Once known for inventing the audio cassette in the 70s, Philips is now selling off remnants of its formerly dominant audio and video business division to focus more on high-margin products such as medical scanners and energy-efficient bulbs.
The former consumer electronics giant follows in the steps of other big European companies such as Germany's Siemens and France's Alcatel-Lucent, which have also exited the consumer electronics market in recent years. The move comes as Philips CEO Frans van Houten works through a companywide overhaul to cut 1.1 billion euros in costs and increase operational efficiency.
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Strong sales in the company's health sector helped shore up lagging profits in other weaker areas, resulting in a fourth-quarter profit of 875 million euros ($1.2 billion) that beat analysts' estimates of 866 million euros. Health care revenue grew 4 percent, while revenue from lighting also rose around 4 percent. Consumer lifestyle (household and personal care electronic products) drew the weakest sales, with growth stuck around 2 percent.
Within the health care products division, sales for equipment orders grew 4 percent, while home health care systems sales led with high single-digit growth. "We are extremely happy with 4 percent year-on-year growth considering the current economic challenges of the mature market," Steve Klink, press officer of Philips Corporate Communications, told DOTmed News.
Emerging markets such as Brazil, Russia, China, India and countries in Southeast Asia drove much of the sales within health care, garnering a robust 19 percent in comparable growth. On the other hand, ongoing economic woes flattened sales in saturated markets such as Europe and the U.S., with a 1 percent decrease in comparable growth.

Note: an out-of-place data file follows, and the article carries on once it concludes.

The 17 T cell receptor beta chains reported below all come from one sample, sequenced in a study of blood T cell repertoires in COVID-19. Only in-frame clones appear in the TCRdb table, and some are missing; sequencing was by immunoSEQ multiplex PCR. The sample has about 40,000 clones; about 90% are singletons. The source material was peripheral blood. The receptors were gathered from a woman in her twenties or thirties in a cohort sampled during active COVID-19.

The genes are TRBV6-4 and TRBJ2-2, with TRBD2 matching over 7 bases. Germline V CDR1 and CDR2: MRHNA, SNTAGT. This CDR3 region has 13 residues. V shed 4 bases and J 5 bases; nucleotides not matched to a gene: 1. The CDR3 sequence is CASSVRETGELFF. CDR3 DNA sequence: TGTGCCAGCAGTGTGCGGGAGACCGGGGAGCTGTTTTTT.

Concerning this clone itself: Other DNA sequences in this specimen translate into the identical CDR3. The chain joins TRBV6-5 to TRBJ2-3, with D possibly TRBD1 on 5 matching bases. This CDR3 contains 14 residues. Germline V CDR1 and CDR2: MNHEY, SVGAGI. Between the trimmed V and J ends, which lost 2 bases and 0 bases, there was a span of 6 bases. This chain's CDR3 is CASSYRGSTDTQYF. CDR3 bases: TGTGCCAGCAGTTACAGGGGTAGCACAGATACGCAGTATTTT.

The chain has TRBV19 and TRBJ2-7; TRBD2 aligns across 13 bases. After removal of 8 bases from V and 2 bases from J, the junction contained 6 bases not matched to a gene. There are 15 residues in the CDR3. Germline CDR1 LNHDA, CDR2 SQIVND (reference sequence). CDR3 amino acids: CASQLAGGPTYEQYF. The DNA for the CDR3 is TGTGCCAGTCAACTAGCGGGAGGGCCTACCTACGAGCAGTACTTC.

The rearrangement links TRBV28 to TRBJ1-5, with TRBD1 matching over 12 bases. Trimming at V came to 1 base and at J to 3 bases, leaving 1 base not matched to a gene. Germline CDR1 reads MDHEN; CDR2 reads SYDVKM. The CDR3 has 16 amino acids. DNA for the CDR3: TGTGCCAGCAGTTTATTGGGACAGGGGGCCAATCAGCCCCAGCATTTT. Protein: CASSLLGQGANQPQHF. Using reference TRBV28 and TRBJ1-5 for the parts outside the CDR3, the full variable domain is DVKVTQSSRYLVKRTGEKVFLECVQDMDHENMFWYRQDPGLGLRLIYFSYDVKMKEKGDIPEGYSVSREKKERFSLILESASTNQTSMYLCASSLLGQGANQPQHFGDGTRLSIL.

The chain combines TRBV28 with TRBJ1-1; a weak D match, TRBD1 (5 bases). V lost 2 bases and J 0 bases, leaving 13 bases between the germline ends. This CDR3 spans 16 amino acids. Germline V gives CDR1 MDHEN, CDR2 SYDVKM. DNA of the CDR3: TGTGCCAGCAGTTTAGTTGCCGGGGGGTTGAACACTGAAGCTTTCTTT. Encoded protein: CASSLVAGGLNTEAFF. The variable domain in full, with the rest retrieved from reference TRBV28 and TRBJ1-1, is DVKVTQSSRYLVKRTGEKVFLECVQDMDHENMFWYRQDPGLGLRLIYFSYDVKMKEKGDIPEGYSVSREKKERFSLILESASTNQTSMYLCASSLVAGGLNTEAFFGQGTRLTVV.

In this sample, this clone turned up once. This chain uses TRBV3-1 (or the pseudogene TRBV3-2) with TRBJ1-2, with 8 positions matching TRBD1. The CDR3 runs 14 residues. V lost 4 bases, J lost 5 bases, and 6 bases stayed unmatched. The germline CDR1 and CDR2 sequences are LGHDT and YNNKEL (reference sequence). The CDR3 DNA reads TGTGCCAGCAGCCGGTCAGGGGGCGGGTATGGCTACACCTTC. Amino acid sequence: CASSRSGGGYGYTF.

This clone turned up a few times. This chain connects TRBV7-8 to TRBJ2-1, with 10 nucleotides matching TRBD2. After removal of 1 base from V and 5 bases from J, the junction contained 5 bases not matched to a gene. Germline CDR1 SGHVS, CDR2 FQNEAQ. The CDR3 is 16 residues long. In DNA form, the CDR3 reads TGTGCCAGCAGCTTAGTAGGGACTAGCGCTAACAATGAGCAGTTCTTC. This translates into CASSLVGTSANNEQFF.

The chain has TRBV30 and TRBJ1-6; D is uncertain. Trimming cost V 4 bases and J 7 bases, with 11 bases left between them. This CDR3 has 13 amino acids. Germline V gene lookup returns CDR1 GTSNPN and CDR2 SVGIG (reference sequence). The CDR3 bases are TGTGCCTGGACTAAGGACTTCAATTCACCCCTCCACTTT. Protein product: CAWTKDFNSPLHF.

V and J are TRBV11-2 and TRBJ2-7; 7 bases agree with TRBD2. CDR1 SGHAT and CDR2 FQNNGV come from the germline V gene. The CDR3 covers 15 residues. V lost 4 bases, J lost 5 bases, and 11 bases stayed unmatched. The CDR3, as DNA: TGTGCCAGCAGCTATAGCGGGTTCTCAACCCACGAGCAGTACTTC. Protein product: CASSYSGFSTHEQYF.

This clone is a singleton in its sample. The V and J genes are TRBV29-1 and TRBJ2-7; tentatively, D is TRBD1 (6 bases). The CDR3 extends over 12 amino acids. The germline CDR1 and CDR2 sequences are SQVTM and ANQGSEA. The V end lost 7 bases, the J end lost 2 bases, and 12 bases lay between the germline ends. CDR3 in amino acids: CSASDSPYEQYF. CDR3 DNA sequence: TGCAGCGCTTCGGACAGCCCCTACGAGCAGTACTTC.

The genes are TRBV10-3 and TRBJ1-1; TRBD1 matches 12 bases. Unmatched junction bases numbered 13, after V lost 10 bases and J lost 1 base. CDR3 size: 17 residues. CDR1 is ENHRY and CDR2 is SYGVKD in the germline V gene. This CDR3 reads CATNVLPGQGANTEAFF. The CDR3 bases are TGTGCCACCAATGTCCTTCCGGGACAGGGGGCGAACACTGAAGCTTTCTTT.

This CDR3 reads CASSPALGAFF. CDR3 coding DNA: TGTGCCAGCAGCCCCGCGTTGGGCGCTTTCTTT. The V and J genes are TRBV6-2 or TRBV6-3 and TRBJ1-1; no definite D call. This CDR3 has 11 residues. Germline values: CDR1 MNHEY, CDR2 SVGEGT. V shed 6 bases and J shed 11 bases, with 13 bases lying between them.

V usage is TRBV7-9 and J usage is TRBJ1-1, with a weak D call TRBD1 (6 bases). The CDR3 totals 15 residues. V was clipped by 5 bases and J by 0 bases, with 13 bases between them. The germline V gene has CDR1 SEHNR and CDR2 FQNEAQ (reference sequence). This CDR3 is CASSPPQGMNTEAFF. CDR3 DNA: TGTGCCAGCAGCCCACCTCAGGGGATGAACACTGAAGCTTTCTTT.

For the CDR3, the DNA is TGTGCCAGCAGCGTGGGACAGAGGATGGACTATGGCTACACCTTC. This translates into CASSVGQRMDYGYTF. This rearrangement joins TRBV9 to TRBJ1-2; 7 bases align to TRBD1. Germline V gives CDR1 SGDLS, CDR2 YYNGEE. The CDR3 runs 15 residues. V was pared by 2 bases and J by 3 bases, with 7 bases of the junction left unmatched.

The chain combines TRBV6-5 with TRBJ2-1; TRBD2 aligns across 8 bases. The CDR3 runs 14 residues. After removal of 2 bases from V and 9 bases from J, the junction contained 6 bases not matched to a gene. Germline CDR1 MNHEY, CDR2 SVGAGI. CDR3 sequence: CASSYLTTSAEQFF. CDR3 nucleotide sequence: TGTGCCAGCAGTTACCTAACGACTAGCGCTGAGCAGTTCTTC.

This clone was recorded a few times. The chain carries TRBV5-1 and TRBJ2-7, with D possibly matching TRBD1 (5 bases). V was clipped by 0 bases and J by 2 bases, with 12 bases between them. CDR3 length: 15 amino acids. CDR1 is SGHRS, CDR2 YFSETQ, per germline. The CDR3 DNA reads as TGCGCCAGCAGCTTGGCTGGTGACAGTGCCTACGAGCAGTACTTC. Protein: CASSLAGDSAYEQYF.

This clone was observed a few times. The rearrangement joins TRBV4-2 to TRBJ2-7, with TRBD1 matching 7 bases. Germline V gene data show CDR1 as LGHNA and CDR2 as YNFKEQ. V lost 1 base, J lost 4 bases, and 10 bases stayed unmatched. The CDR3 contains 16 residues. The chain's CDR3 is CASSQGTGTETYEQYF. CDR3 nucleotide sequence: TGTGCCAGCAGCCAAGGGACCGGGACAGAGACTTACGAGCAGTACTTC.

Overall, revenue from the health care sector made up 41 percent of the company's group revenue in the fourth quarter. Moving forward, Klink said, Philips anticipates U.S. uncertainty around the fiscal cliff will have an impact on profits, but said they expect to see sales even out later in the year. "We expect to compete in this challenging environment by developing innovations that will alleviate pressures on health care systems all over the world — not just in U.S. or Europe but also in growth geographies," said Klink.
Competitors Siemens and General Electric also beat earlier estimates with quarterly earnings boosted by a rise in sales in the health care market, including a stronger-than-expected showing from the U.S. market as well as growth in emerging markets such as China.
Echoing long-term shifts of other big electronics players, Samsung has also recently made the leap into the health care market, announcing Monday that it has acquired NeuroLogica, a U.S. CT scanner manufacturer.